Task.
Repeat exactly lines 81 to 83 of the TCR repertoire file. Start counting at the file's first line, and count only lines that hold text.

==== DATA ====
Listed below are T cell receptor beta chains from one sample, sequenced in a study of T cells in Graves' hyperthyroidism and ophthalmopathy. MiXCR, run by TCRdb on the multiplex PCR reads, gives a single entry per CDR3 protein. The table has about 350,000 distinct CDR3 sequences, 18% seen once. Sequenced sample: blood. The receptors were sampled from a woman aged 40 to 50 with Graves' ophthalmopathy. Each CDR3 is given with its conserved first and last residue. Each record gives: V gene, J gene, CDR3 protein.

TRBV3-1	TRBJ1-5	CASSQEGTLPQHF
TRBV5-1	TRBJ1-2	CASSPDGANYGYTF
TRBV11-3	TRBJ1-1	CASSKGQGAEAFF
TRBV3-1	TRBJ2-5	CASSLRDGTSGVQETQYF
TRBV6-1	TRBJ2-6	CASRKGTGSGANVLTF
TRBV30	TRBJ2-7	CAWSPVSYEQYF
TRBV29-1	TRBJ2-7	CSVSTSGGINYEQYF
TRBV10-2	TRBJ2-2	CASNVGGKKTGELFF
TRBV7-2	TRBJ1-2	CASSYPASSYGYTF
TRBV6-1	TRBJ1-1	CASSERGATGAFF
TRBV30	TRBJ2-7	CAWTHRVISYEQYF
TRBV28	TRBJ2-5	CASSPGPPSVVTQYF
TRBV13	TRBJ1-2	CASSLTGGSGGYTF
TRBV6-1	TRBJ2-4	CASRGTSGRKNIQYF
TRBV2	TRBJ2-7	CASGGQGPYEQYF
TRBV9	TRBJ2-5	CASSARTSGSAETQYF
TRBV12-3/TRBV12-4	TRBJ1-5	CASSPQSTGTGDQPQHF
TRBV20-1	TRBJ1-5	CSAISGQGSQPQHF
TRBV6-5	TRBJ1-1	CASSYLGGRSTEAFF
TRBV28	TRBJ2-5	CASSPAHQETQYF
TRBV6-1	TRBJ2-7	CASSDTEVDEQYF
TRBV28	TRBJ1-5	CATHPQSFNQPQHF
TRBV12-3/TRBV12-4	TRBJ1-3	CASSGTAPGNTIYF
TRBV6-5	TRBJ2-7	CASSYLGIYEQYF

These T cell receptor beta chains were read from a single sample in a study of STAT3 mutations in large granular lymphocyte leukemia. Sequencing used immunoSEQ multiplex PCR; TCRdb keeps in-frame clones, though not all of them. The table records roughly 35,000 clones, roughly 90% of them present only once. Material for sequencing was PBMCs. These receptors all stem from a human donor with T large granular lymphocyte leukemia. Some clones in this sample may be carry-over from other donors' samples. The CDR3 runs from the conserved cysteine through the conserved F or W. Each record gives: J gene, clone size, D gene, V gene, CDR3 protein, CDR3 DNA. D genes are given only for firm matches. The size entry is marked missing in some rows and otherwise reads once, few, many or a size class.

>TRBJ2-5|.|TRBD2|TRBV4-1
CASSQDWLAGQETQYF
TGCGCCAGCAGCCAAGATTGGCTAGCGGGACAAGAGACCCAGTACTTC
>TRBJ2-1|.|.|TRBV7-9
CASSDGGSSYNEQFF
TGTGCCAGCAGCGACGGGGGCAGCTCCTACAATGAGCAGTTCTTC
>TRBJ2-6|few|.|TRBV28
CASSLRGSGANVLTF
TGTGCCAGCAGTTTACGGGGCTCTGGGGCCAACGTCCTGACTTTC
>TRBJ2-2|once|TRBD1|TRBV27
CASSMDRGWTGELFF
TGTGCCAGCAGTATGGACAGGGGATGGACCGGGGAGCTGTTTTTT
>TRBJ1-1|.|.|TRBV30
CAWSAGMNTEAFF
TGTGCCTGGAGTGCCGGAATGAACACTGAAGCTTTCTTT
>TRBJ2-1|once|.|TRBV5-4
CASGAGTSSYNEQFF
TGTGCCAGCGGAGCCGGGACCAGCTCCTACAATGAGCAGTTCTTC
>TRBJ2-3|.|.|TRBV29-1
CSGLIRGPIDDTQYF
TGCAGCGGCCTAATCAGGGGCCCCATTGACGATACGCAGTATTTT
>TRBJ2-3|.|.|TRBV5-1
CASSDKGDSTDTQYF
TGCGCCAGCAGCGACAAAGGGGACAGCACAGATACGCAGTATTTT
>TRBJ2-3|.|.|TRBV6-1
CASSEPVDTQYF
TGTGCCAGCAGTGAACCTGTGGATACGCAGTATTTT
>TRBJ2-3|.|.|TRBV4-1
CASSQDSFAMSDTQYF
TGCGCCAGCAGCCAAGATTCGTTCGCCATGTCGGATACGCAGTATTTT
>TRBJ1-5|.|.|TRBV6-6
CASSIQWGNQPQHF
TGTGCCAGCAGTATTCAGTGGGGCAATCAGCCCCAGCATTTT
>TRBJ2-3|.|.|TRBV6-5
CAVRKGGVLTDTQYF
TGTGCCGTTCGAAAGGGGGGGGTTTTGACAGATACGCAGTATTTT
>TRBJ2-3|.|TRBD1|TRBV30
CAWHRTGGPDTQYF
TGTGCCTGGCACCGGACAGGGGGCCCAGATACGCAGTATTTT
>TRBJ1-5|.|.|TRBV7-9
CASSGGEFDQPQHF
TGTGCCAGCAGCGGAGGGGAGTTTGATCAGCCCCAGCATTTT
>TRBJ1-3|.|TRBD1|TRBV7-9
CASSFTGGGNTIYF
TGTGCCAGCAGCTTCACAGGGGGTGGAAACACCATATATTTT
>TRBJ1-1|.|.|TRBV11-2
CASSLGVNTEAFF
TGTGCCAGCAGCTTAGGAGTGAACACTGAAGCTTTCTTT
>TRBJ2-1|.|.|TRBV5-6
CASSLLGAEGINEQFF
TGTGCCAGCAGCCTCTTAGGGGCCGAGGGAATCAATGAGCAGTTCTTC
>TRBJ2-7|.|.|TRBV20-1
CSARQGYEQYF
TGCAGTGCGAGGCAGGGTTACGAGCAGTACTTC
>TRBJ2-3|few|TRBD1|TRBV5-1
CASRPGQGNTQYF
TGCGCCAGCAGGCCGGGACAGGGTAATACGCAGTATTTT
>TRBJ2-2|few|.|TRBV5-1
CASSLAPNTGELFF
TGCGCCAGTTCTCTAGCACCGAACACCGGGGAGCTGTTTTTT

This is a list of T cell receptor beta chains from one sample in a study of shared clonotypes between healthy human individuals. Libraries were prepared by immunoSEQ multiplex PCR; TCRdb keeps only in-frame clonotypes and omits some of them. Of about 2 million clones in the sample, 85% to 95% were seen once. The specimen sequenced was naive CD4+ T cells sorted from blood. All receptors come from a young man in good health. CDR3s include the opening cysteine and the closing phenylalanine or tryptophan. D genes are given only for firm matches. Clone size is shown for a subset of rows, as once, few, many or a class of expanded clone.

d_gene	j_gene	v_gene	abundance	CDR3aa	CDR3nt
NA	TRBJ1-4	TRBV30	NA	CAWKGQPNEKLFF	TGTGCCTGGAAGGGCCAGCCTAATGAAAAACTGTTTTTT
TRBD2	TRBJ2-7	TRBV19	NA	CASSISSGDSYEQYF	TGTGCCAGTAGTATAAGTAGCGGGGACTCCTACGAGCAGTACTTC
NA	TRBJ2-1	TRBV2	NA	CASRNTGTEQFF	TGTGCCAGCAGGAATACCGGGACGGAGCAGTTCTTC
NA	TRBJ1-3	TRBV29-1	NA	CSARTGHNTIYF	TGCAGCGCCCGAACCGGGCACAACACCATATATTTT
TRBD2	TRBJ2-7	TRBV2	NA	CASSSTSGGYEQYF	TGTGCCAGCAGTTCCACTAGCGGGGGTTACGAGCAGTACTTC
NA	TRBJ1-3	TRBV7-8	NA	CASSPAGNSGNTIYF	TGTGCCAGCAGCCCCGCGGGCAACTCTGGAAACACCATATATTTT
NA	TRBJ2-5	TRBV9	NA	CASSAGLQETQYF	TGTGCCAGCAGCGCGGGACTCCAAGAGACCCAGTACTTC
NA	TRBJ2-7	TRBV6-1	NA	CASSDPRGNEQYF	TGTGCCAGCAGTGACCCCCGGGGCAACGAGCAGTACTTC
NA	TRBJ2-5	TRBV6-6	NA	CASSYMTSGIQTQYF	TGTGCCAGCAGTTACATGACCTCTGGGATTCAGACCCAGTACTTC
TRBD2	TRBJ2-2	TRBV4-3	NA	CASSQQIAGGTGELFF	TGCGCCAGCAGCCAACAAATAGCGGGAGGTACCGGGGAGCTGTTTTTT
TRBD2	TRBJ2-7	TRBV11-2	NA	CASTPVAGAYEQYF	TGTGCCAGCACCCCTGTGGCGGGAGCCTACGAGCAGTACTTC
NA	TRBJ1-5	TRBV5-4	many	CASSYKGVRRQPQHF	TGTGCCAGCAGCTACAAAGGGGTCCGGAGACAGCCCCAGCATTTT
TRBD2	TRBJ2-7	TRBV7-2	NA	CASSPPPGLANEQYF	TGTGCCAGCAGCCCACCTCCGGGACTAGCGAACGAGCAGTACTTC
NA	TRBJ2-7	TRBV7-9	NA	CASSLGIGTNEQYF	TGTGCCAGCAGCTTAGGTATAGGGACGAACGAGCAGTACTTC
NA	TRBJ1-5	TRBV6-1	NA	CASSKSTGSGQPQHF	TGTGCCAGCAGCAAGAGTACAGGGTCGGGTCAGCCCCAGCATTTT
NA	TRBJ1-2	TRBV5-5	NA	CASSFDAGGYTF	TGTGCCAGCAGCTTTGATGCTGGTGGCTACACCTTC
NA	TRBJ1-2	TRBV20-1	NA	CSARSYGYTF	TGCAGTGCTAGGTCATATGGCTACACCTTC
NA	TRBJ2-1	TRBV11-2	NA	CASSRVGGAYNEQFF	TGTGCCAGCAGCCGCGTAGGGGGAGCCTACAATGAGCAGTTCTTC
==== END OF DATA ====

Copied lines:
>TRBJ2-3|few|TRBD1|TRBV5-1
CASRPGQGNTQYF
TGCGCCAGCAGGCCGGGACAGGGTAATACGCAGTATTTT